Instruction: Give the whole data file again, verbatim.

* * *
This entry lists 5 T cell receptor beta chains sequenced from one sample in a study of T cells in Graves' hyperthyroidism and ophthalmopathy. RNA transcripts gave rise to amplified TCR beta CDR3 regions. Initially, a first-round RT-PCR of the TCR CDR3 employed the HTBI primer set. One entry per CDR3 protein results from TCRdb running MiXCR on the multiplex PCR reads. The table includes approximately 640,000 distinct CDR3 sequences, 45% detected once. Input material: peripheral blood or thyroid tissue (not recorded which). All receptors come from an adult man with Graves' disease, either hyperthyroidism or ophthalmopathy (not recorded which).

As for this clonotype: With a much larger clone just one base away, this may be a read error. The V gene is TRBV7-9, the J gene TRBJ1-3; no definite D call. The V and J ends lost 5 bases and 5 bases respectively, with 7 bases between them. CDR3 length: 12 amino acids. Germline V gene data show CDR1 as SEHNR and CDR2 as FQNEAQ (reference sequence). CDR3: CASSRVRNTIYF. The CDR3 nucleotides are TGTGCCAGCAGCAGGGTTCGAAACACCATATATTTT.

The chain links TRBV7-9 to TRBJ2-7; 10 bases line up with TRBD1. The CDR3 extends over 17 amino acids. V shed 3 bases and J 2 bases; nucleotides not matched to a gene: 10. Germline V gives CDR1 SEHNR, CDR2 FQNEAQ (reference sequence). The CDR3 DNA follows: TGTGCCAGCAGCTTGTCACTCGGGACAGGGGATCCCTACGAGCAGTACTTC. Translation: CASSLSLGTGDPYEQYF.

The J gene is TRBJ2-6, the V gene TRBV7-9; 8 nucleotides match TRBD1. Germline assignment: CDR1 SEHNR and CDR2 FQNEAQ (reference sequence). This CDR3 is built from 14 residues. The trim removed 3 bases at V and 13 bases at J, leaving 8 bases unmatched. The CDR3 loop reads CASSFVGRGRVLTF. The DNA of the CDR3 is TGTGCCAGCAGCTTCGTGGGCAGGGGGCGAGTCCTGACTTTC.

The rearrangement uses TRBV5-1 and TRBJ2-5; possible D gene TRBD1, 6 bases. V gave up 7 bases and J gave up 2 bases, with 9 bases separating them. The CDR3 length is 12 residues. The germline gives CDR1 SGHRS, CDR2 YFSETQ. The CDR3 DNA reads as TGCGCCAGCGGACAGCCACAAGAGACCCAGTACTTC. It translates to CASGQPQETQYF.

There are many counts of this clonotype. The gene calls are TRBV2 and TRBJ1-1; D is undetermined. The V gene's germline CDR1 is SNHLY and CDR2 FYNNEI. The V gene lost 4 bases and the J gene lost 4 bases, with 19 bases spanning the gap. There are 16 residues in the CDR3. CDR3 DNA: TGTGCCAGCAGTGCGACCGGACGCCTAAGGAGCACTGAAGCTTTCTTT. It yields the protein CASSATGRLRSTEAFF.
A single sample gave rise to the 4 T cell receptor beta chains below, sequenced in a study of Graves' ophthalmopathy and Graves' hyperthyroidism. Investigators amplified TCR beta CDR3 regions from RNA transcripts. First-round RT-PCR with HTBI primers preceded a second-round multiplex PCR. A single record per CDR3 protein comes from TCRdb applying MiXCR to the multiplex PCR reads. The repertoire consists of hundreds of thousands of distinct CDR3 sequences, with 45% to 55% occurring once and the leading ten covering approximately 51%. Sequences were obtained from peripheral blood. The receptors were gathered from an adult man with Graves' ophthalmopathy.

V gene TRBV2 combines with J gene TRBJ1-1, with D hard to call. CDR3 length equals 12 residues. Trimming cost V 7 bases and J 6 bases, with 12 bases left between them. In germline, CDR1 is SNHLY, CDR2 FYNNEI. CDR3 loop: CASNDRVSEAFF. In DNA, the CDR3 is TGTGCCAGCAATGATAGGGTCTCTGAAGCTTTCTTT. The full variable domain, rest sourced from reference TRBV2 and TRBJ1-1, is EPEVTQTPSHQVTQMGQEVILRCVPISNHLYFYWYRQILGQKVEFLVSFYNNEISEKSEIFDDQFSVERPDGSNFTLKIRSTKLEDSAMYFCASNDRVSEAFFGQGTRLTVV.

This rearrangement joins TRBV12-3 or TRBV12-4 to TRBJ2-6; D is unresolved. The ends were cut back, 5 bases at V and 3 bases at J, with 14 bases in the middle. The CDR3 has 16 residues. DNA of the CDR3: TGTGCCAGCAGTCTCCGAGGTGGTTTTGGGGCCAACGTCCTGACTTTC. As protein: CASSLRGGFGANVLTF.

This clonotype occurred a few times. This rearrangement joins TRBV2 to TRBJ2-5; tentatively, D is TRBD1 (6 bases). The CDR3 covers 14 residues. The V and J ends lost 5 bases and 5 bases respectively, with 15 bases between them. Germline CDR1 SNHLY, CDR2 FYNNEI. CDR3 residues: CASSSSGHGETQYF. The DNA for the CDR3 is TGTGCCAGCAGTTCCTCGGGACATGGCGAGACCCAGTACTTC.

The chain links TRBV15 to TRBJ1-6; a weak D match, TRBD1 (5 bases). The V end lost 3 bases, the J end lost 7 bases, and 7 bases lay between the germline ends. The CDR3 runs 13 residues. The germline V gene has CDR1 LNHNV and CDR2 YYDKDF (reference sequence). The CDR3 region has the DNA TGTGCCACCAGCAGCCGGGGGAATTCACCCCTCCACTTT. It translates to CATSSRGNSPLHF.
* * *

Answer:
This entry lists 5 T cell receptor beta chains sequenced from one sample in a study of T cells in Graves' hyperthyroidism and ophthalmopathy. RNA transcripts gave rise to amplified TCR beta CDR3 regions. Initially, a first-round RT-PCR of the TCR CDR3 employed the HTBI primer set. One entry per CDR3 protein results from TCRdb running MiXCR on the multiplex PCR reads. The table includes approximately 640,000 distinct CDR3 sequences, 45% detected once. Input material: peripheral blood or thyroid tissue (not recorded which). All receptors come from an adult man with Graves' disease, either hyperthyroidism or ophthalmopathy (not recorded which).

As for this clonotype: With a much larger clone just one base away, this may be a read error. The V gene is TRBV7-9, the J gene TRBJ1-3; no definite D call. The V and J ends lost 5 bases and 5 bases respectively, with 7 bases between them. CDR3 length: 12 amino acids. Germline V gene data show CDR1 as SEHNR and CDR2 as FQNEAQ (reference sequence). CDR3: CASSRVRNTIYF. The CDR3 nucleotides are TGTGCCAGCAGCAGGGTTCGAAACACCATATATTTT.

The chain links TRBV7-9 to TRBJ2-7; 10 bases line up with TRBD1. The CDR3 extends over 17 amino acids. V shed 3 bases and J 2 bases; nucleotides not matched to a gene: 10. Germline V gives CDR1 SEHNR, CDR2 FQNEAQ (reference sequence). The CDR3 DNA follows: TGTGCCAGCAGCTTGTCACTCGGGACAGGGGATCCCTACGAGCAGTACTTC. Translation: CASSLSLGTGDPYEQYF.

The J gene is TRBJ2-6, the V gene TRBV7-9; 8 nucleotides match TRBD1. Germline assignment: CDR1 SEHNR and CDR2 FQNEAQ (reference sequence). This CDR3 is built from 14 residues. The trim removed 3 bases at V and 13 bases at J, leaving 8 bases unmatched. The CDR3 loop reads CASSFVGRGRVLTF. The DNA of the CDR3 is TGTGCCAGCAGCTTCGTGGGCAGGGGGCGAGTCCTGACTTTC.

The rearrangement uses TRBV5-1 and TRBJ2-5; possible D gene TRBD1, 6 bases. V gave up 7 bases and J gave up 2 bases, with 9 bases separating them. The CDR3 length is 12 residues. The germline gives CDR1 SGHRS, CDR2 YFSETQ. The CDR3 DNA reads as TGCGCCAGCGGACAGCCACAAGAGACCCAGTACTTC. It translates to CASGQPQETQYF.

There are many counts of this clonotype. The gene calls are TRBV2 and TRBJ1-1; D is undetermined. The V gene's germline CDR1 is SNHLY and CDR2 FYNNEI. The V gene lost 4 bases and the J gene lost 4 bases, with 19 bases spanning the gap. There are 16 residues in the CDR3. CDR3 DNA: TGTGCCAGCAGTGCGACCGGACGCCTAAGGAGCACTGAAGCTTTCTTT. It yields the protein CASSATGRLRSTEAFF.
A single sample gave rise to the 4 T cell receptor beta chains below, sequenced in a study of Graves' ophthalmopathy and Graves' hyperthyroidism. Investigators amplified TCR beta CDR3 regions from RNA transcripts. First-round RT-PCR with HTBI primers preceded a second-round multiplex PCR. A single record per CDR3 protein comes from TCRdb applying MiXCR to the multiplex PCR reads. The repertoire consists of hundreds of thousands of distinct CDR3 sequences, with 45% to 55% occurring once and the leading ten covering approximately 51%. Sequences were obtained from peripheral blood. The receptors were gathered from an adult man with Graves' ophthalmopathy.

V gene TRBV2 combines with J gene TRBJ1-1, with D hard to call. CDR3 length equals 12 residues. Trimming cost V 7 bases and J 6 bases, with 12 bases left between them. In germline, CDR1 is SNHLY, CDR2 FYNNEI. CDR3 loop: CASNDRVSEAFF. In DNA, the CDR3 is TGTGCCAGCAATGATAGGGTCTCTGAAGCTTTCTTT. The full variable domain, rest sourced from reference TRBV2 and TRBJ1-1, is EPEVTQTPSHQVTQMGQEVILRCVPISNHLYFYWYRQILGQKVEFLVSFYNNEISEKSEIFDDQFSVERPDGSNFTLKIRSTKLEDSAMYFCASNDRVSEAFFGQGTRLTVV.

This rearrangement joins TRBV12-3 or TRBV12-4 to TRBJ2-6; D is unresolved. The ends were cut back, 5 bases at V and 3 bases at J, with 14 bases in the middle. The CDR3 has 16 residues. DNA of the CDR3: TGTGCCAGCAGTCTCCGAGGTGGTTTTGGGGCCAACGTCCTGACTTTC. As protein: CASSLRGGFGANVLTF.

This clonotype occurred a few times. This rearrangement joins TRBV2 to TRBJ2-5; tentatively, D is TRBD1 (6 bases). The CDR3 covers 14 residues. The V and J ends lost 5 bases and 5 bases respectively, with 15 bases between them. Germline CDR1 SNHLY, CDR2 FYNNEI. CDR3 residues: CASSSSGHGETQYF. The DNA for the CDR3 is TGTGCCAGCAGTTCCTCGGGACATGGCGAGACCCAGTACTTC.

The chain links TRBV15 to TRBJ1-6; a weak D match, TRBD1 (5 bases). The V end lost 3 bases, the J end lost 7 bases, and 7 bases lay between the germline ends. The CDR3 runs 13 residues. The germline V gene has CDR1 LNHNV and CDR2 YYDKDF (reference sequence). The CDR3 region has the DNA TGTGCCACCAGCAGCCGGGGGAATTCACCCCTCCACTTT. It translates to CATSSRGNSPLHF.